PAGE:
So natural you could eat it. And like homemade deos with similar ingredients, it works miraculously, even on nervous sweat. It will also cover existing BO if you forgot to apply it earlier. I’d give it a perfect score, but the stick can be crumbly, and if you’re wearing a dark tank, you’ll have to rub it in. The company also sells DIY deo supplies. Ontario-made, and the best value. Mostly online:

$9/120 grams

Score: NNNN


This was my go to deo after I gave Crawford the boot. An American indy deodorant cream loved by a growing lot. I put it to the test last super hot summer. It got me to the end of the day without creating weird odours. At worst, after a sweaty day of cycling in 35 degree heat I sort of smelled like dirt, but nothing offensive. I still think Coloplast Hex-On Odour antagonist and PurelyGreat are better at keeping you smelling benign to be quite honest. Purely Great uses more essential oils to help things along.

Score: NNNN


Seriously. Just put some in your palm and dust under your arms after your shower. At the end of many hot summer days, like Soapwalla, at worst I smelt a little like dirt, but not BO – yay! And it’s dirt cheap. This works even better when mixed with corn starch and/or arrowroot powder and coconut oil (recipes at

Score: NNNN



This locally made gem has won male and female friends who’ve tested it in sweaty practices and hot gym classes. Other cream deos (Soapwalla, Crawford Street) are lovely but lose points in high heat. The cilantro oil in Purely Great works like a charm. Super-natural. At Big Carrot, Grassroots, Ecotique or online at


Score: NNNNN

Greenwash Of The Week



Spotted the feds’ latest taxpayer-funded campaign ads, otherwise known as the Economic Action Plan? The government of Canada has been blasting mainstream stations with promos for its fabulous green record, including the upping of fines for eco violators. Should distract nicely from last week’s Wall Street Journal piece on Canadian regulators waiving oil sands enforcement penalties, or last month’s budget cuts gutting Environment Canada’s enforcement team.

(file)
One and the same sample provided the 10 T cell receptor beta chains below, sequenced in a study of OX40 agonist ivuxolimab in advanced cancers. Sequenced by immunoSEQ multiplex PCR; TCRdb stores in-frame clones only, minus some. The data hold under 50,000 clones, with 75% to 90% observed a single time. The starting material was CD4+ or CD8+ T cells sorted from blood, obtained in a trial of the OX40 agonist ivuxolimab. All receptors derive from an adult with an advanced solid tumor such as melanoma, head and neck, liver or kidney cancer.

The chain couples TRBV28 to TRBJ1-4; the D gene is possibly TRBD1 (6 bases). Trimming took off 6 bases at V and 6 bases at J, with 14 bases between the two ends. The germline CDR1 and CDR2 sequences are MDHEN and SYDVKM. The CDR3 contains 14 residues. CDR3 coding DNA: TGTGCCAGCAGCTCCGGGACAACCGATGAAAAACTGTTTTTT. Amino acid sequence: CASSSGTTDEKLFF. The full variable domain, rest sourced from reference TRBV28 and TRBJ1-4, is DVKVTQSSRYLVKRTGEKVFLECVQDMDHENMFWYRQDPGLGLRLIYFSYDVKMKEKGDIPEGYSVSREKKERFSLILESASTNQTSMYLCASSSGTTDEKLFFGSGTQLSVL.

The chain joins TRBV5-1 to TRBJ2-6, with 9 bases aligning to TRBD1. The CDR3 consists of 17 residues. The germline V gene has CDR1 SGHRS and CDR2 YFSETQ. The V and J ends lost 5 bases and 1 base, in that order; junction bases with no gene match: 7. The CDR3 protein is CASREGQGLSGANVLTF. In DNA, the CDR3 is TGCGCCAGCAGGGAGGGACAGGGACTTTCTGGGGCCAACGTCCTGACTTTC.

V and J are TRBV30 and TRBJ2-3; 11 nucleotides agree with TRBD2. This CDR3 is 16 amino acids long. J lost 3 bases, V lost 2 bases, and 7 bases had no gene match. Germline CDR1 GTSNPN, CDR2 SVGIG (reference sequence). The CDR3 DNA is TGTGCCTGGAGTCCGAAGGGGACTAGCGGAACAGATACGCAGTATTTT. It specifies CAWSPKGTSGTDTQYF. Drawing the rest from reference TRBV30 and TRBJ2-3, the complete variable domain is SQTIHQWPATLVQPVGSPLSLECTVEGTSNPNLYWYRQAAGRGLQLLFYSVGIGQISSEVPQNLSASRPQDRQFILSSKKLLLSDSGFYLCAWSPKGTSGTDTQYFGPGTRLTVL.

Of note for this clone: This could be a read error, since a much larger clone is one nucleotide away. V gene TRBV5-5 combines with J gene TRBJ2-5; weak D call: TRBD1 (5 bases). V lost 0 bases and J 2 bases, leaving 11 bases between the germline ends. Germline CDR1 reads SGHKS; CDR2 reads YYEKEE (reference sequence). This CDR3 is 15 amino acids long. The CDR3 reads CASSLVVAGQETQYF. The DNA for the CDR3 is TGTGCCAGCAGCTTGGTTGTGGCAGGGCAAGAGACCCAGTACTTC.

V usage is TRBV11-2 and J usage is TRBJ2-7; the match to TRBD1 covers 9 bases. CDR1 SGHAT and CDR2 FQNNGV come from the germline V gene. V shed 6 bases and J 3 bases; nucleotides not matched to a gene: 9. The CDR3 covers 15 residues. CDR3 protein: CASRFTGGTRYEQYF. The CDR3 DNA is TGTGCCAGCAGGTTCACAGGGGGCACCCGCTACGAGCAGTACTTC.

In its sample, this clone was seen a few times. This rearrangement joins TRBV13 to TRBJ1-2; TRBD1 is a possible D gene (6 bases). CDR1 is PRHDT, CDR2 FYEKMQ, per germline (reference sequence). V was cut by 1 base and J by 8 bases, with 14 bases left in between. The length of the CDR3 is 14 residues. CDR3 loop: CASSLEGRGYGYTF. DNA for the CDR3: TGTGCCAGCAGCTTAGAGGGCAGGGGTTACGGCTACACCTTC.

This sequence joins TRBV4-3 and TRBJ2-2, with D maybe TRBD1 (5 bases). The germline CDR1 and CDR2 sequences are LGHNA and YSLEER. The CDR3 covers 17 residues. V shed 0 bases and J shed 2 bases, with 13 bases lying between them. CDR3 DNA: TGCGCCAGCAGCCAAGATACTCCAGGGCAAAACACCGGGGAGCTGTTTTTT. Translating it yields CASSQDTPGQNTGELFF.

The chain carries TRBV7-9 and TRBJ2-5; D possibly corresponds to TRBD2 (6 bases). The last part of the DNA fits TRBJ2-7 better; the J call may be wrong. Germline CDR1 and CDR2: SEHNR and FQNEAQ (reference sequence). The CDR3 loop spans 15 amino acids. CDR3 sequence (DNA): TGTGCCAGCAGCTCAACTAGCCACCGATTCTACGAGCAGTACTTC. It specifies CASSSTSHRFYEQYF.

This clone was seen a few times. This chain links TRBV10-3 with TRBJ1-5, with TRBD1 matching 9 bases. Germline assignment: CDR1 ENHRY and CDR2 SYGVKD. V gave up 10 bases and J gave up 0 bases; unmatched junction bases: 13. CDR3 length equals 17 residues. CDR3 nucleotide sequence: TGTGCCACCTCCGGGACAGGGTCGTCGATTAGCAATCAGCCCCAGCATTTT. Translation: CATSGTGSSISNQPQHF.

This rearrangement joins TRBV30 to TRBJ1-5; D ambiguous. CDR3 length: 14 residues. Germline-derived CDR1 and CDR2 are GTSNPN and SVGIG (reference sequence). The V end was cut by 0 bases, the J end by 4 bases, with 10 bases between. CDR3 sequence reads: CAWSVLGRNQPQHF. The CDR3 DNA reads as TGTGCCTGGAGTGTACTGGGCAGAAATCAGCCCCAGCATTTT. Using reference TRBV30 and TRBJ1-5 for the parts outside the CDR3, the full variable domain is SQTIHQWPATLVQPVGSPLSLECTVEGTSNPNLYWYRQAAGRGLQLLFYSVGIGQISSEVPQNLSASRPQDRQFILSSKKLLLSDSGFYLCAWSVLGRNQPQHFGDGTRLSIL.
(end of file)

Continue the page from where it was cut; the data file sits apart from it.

Pregnant pause

UK Docs WARN moms-to-be off householD Chemicals

The UK’s Royal College of Obstetricians and Gynaecologists sent shock waves across a traditionally conservative field last month when it issued a new guidance warning to pregnant women to put “safety first” and avoid a slew of household and personal care chemicals.

Staying away from pesticides and canned foods and bevvies were among the many tips – pretty run-of-the-mill advice on green mommy blogs, but convention-shattering in the allopathic community.

The intensity of the backlash has certainly been telling. Britain’s chief medical officer charged that the guidance “fails the common sense test” and would only cause anxiety in moms-to-be, stress that others in the field posited would be more harmful to the fetus than the chemicals themselves.

The Cosmetic, Toiletry and Perfumery Association chimed in to assure pregnant women that a full safety assessment of every product is undertaken. That’s certainly not the case in North America. Earlier this year, a report by the U.S. Congress-mandated committee on breast cancer and the environment noted that only 7 per cent of all 84,000 registered chemicals have had complete toxicological screenings.